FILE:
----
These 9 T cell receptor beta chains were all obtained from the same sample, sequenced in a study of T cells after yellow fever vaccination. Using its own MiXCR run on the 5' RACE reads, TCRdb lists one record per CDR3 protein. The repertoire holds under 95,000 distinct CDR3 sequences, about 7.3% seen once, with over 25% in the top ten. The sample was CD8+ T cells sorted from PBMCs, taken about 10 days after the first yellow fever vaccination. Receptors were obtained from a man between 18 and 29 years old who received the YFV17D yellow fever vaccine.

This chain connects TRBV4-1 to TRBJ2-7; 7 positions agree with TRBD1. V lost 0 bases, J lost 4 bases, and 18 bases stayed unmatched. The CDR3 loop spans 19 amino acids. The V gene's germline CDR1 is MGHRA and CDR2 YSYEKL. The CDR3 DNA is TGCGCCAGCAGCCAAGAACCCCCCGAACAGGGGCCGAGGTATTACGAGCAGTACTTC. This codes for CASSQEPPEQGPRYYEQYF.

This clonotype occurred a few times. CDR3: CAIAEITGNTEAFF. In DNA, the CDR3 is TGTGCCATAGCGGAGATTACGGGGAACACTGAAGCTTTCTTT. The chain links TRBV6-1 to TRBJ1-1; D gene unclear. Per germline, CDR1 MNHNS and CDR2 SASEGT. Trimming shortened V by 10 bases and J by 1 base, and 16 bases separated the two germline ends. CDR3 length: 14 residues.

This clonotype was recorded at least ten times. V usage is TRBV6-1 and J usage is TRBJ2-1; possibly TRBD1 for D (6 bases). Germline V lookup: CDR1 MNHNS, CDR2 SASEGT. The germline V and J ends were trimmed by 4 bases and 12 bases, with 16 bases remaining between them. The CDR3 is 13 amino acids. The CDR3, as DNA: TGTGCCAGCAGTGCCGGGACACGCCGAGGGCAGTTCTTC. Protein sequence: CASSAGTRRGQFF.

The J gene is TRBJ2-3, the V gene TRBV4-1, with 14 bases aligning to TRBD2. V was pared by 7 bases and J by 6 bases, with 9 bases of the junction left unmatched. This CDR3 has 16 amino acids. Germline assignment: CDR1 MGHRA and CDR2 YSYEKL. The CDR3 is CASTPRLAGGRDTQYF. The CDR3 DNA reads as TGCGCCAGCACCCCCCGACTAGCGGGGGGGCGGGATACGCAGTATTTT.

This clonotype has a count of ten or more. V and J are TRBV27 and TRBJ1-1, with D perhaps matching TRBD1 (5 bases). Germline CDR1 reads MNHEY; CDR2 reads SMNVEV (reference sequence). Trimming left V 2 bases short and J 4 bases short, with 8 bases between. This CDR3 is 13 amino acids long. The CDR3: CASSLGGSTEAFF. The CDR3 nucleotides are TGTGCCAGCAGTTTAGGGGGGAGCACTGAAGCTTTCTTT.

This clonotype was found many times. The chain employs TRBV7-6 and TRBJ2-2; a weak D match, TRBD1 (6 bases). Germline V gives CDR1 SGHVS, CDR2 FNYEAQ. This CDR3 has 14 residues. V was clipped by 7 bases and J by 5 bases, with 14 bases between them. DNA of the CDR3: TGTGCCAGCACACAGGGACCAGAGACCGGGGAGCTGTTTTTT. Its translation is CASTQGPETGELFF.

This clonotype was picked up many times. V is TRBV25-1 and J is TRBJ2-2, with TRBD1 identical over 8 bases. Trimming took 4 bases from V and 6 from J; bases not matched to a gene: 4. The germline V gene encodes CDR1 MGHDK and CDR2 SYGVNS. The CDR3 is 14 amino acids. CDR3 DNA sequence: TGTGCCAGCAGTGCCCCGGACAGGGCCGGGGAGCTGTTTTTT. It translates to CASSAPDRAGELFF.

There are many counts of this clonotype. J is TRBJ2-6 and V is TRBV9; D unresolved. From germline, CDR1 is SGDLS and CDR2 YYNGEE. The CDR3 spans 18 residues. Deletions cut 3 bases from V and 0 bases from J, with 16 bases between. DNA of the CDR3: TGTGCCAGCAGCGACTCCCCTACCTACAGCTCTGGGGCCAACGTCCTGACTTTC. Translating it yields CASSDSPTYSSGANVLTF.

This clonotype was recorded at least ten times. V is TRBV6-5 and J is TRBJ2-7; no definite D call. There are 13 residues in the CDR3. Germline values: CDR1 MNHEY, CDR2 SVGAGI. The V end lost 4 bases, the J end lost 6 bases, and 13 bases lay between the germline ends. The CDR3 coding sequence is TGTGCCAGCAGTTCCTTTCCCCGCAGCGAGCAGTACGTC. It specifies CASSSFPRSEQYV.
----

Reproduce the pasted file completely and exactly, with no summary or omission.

These 9 T cell receptor beta chains were all obtained from the same sample, sequenced in a study of T cells after yellow fever vaccination. Using its own MiXCR run on the 5' RACE reads, TCRdb lists one record per CDR3 protein. The repertoire holds under 95,000 distinct CDR3 sequences, about 7.3% seen once, with over 25% in the top ten. The sample was CD8+ T cells sorted from PBMCs, taken about 10 days after the first yellow fever vaccination. Receptors were obtained from a man between 18 and 29 years old who received the YFV17D yellow fever vaccine.

This chain connects TRBV4-1 to TRBJ2-7; 7 positions agree with TRBD1. V lost 0 bases, J lost 4 bases, and 18 bases stayed unmatched. The CDR3 loop spans 19 amino acids. The V gene's germline CDR1 is MGHRA and CDR2 YSYEKL. The CDR3 DNA is TGCGCCAGCAGCCAAGAACCCCCCGAACAGGGGCCGAGGTATTACGAGCAGTACTTC. This codes for CASSQEPPEQGPRYYEQYF.

This clonotype occurred a few times. CDR3: CAIAEITGNTEAFF. In DNA, the CDR3 is TGTGCCATAGCGGAGATTACGGGGAACACTGAAGCTTTCTTT. The chain links TRBV6-1 to TRBJ1-1; D gene unclear. Per germline, CDR1 MNHNS and CDR2 SASEGT. Trimming shortened V by 10 bases and J by 1 base, and 16 bases separated the two germline ends. CDR3 length: 14 residues.

This clonotype was recorded at least ten times. V usage is TRBV6-1 and J usage is TRBJ2-1; possibly TRBD1 for D (6 bases). Germline V lookup: CDR1 MNHNS, CDR2 SASEGT. The germline V and J ends were trimmed by 4 bases and 12 bases, with 16 bases remaining between them. The CDR3 is 13 amino acids. The CDR3, as DNA: TGTGCCAGCAGTGCCGGGACACGCCGAGGGCAGTTCTTC. Protein sequence: CASSAGTRRGQFF.

The J gene is TRBJ2-3, the V gene TRBV4-1, with 14 bases aligning to TRBD2. V was pared by 7 bases and J by 6 bases, with 9 bases of the junction left unmatched. This CDR3 has 16 amino acids. Germline assignment: CDR1 MGHRA and CDR2 YSYEKL. The CDR3 is CASTPRLAGGRDTQYF. The CDR3 DNA reads as TGCGCCAGCACCCCCCGACTAGCGGGGGGGCGGGATACGCAGTATTTT.

This clonotype has a count of ten or more. V and J are TRBV27 and TRBJ1-1, with D perhaps matching TRBD1 (5 bases). Germline CDR1 reads MNHEY; CDR2 reads SMNVEV (reference sequence). Trimming left V 2 bases short and J 4 bases short, with 8 bases between. This CDR3 is 13 amino acids long. The CDR3: CASSLGGSTEAFF. The CDR3 nucleotides are TGTGCCAGCAGTTTAGGGGGGAGCACTGAAGCTTTCTTT.

This clonotype was found many times. The chain employs TRBV7-6 and TRBJ2-2; a weak D match, TRBD1 (6 bases). Germline V gives CDR1 SGHVS, CDR2 FNYEAQ. This CDR3 has 14 residues. V was clipped by 7 bases and J by 5 bases, with 14 bases between them. DNA of the CDR3: TGTGCCAGCACACAGGGACCAGAGACCGGGGAGCTGTTTTTT. Its translation is CASTQGPETGELFF.

This clonotype was picked up many times. V is TRBV25-1 and J is TRBJ2-2, with TRBD1 identical over 8 bases. Trimming took 4 bases from V and 6 from J; bases not matched to a gene: 4. The germline V gene encodes CDR1 MGHDK and CDR2 SYGVNS. The CDR3 is 14 amino acids. CDR3 DNA sequence: TGTGCCAGCAGTGCCCCGGACAGGGCCGGGGAGCTGTTTTTT. It translates to CASSAPDRAGELFF.

There are many counts of this clonotype. J is TRBJ2-6 and V is TRBV9; D unresolved. From germline, CDR1 is SGDLS and CDR2 YYNGEE. The CDR3 spans 18 residues. Deletions cut 3 bases from V and 0 bases from J, with 16 bases between. DNA of the CDR3: TGTGCCAGCAGCGACTCCCCTACCTACAGCTCTGGGGCCAACGTCCTGACTTTC. Translating it yields CASSDSPTYSSGANVLTF.

This clonotype was recorded at least ten times. V is TRBV6-5 and J is TRBJ2-7; no definite D call. There are 13 residues in the CDR3. Germline values: CDR1 MNHEY, CDR2 SVGAGI. The V end lost 4 bases, the J end lost 6 bases, and 13 bases lay between the germline ends. The CDR3 coding sequence is TGTGCCAGCAGTTCCTTTCCCCGCAGCGAGCAGTACGTC. It specifies CASSSFPRSEQYV.